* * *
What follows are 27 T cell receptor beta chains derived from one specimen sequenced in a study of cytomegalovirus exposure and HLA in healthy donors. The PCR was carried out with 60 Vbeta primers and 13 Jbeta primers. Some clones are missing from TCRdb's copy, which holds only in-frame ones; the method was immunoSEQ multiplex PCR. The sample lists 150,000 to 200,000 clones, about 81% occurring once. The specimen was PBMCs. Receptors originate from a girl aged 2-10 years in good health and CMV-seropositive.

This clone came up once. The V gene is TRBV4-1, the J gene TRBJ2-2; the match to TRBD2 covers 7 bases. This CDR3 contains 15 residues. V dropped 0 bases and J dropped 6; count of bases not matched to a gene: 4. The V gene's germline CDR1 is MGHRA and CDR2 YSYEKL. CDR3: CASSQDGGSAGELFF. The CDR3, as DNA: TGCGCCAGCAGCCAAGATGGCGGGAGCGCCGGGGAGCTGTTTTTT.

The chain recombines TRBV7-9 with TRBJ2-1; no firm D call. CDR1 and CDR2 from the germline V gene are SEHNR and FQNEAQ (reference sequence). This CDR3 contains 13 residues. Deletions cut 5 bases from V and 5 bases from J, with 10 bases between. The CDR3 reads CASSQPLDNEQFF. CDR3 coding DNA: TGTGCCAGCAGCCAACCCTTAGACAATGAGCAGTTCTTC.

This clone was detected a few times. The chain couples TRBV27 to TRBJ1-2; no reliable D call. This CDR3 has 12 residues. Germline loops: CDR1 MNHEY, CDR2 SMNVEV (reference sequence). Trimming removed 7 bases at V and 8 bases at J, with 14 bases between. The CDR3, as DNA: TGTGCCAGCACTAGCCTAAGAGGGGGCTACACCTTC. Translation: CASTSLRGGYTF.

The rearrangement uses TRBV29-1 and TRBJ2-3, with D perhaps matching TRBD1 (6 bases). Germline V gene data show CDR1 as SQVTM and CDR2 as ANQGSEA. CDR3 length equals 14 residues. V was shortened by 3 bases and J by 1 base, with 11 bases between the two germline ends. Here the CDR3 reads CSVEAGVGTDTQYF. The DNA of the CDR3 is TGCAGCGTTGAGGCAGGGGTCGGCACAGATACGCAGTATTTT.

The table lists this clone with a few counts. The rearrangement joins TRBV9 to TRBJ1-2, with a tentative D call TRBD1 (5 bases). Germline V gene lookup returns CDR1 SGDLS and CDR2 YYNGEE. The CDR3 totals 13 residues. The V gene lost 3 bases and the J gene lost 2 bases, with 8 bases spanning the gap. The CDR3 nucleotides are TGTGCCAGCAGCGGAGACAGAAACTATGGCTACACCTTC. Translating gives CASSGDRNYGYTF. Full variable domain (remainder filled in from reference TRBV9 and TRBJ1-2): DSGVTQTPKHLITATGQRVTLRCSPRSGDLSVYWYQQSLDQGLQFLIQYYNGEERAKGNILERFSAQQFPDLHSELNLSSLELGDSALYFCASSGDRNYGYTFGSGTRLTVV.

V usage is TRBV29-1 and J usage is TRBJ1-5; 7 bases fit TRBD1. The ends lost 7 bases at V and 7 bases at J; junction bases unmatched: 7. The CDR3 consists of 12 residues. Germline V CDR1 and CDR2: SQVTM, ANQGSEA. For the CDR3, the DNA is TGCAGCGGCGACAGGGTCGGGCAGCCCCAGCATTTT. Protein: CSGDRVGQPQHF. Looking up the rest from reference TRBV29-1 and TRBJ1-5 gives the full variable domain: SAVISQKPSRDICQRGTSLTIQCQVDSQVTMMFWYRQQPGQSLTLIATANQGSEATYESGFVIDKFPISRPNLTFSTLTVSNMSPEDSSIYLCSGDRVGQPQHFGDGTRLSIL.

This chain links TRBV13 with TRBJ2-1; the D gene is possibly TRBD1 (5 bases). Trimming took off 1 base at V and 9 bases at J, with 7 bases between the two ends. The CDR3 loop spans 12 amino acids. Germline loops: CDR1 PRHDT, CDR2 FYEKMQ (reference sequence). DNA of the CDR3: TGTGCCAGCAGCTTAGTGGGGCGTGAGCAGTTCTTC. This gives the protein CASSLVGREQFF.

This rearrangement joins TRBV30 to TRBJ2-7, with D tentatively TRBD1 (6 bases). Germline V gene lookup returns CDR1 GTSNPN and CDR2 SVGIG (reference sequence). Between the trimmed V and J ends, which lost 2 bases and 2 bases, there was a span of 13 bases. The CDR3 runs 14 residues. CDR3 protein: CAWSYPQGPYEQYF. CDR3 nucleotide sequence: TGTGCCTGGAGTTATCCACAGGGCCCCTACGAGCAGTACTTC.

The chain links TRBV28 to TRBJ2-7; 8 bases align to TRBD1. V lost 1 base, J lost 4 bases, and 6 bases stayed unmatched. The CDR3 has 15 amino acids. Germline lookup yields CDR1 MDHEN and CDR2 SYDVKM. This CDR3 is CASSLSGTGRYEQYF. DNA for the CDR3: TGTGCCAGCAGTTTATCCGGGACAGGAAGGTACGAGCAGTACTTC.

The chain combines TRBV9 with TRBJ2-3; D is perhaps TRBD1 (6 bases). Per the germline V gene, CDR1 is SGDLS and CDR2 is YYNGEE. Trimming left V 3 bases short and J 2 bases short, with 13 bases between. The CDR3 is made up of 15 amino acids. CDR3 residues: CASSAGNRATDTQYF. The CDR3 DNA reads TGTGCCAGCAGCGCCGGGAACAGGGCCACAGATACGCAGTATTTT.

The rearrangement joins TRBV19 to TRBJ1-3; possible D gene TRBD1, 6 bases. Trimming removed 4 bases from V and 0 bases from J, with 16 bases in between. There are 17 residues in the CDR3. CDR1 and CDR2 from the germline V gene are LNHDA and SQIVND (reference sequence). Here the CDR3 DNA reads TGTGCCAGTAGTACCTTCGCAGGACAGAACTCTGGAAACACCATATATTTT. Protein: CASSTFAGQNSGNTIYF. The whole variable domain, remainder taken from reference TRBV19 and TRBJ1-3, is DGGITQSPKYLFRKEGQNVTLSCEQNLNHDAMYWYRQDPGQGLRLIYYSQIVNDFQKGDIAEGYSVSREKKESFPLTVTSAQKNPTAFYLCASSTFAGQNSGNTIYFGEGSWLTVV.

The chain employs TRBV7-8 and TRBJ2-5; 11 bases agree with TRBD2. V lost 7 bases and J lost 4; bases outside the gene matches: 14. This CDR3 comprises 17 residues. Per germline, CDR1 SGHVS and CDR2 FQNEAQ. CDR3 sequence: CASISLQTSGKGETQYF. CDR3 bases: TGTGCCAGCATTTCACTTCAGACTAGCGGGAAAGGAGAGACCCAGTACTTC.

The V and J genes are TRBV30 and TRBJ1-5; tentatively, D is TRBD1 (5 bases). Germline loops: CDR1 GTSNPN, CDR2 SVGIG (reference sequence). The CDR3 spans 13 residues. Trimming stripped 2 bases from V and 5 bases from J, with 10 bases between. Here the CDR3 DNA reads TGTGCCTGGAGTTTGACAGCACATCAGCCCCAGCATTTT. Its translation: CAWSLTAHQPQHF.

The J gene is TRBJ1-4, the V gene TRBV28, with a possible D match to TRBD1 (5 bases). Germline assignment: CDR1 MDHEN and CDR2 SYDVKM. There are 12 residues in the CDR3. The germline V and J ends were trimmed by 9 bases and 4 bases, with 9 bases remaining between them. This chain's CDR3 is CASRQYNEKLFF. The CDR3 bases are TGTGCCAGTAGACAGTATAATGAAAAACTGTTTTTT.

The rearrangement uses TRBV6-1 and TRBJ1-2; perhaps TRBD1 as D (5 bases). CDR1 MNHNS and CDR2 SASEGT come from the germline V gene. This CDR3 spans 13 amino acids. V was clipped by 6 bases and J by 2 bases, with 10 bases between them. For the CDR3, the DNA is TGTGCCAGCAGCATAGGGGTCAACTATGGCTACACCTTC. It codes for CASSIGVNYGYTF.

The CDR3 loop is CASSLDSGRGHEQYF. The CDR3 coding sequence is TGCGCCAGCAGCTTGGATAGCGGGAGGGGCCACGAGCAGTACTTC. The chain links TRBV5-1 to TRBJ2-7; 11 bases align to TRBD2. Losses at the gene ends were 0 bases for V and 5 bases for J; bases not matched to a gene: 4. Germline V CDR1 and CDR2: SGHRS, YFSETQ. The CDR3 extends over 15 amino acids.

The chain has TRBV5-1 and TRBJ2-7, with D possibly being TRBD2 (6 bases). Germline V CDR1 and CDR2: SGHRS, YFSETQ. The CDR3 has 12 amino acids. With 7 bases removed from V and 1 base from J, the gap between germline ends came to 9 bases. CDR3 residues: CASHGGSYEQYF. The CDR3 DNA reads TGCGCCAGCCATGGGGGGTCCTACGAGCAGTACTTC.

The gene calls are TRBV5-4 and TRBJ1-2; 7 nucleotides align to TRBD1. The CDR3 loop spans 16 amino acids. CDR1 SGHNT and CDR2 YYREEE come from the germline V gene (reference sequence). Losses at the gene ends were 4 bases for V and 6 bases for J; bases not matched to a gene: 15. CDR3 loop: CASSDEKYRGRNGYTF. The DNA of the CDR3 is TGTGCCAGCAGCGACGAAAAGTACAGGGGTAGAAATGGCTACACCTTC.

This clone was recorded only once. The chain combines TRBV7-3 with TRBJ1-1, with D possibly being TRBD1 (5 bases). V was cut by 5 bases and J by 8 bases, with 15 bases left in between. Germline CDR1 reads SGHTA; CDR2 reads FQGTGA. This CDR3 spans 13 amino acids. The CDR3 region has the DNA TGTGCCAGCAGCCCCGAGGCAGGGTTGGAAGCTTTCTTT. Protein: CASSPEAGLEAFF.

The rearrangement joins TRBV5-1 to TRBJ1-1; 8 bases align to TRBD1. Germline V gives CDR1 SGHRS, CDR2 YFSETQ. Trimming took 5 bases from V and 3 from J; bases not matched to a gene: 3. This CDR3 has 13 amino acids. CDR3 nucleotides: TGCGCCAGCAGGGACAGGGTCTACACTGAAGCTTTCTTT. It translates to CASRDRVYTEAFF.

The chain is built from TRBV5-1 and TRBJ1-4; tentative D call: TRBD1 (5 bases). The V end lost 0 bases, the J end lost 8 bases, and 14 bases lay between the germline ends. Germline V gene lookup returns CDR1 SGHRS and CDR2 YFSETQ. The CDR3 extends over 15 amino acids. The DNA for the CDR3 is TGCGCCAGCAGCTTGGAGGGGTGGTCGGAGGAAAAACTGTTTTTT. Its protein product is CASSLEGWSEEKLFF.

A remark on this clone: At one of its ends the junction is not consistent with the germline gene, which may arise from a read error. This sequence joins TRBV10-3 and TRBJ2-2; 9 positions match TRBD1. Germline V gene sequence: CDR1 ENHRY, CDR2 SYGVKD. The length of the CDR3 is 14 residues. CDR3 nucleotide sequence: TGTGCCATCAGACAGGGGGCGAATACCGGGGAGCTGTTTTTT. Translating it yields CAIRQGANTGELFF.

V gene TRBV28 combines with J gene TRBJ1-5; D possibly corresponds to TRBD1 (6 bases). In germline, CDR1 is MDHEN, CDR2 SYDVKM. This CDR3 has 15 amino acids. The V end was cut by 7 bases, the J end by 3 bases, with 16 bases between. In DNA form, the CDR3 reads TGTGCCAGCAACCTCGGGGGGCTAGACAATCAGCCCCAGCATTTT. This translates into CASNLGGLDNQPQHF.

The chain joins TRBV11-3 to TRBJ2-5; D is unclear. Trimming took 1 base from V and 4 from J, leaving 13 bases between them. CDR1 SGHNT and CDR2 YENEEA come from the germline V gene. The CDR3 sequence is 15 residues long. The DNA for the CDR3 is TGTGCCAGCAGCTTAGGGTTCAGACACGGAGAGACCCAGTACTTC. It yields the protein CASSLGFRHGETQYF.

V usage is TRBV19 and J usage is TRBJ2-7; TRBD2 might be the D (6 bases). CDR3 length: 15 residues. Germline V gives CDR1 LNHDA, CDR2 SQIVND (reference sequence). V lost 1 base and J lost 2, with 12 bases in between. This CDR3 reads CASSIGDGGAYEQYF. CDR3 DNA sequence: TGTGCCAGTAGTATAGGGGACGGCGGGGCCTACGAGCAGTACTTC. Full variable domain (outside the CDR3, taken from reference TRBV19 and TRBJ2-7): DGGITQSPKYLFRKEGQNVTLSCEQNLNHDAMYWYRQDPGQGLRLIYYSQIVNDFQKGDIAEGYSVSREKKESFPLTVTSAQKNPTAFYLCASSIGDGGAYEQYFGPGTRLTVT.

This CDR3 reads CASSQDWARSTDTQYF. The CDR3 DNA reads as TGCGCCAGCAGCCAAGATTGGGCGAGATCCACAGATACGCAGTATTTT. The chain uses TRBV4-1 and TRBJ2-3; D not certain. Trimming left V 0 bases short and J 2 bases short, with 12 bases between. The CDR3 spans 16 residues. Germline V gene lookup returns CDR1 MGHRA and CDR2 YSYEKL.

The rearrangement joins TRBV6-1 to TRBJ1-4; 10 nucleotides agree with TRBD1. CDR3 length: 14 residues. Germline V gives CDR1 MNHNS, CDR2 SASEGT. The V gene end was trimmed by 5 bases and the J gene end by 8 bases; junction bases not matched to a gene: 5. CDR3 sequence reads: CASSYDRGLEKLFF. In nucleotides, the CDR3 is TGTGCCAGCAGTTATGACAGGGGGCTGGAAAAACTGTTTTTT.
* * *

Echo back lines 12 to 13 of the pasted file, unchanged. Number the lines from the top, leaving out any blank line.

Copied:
The rearrangement joins TRBV19 to TRBJ1-3; possible D gene TRBD1, 6 bases. Trimming removed 4 bases from V and 0 bases from J, with 16 bases in between. There are 17 residues in the CDR3. CDR1 and CDR2 from the germline V gene are LNHDA and SQIVND (reference sequence). Here the CDR3 DNA reads TGTGCCAGTAGTACCTTCGCAGGACAGAACTCTGGAAACACCATATATTTT. Protein: CASSTFAGQNSGNTIYF. The whole variable domain, remainder taken from reference TRBV19 and TRBJ1-3, is DGGITQSPKYLFRKEGQNVTLSCEQNLNHDAMYWYRQDPGQGLRLIYYSQIVNDFQKGDIAEGYSVSREKKESFPLTVTSAQKNPTAFYLCASSTFAGQNSGNTIYFGEGSWLTVV.

The chain employs TRBV7-8 and TRBJ2-5; 11 bases agree with TRBD2. V lost 7 bases and J lost 4; bases outside the gene matches: 14. This CDR3 comprises 17 residues. Per germline, CDR1 SGHVS and CDR2 FQNEAQ. CDR3 sequence: CASISLQTSGKGETQYF. CDR3 bases: TGTGCCAGCATTTCACTTCAGACTAGCGGGAAAGGAGAGACCCAGTACTTC.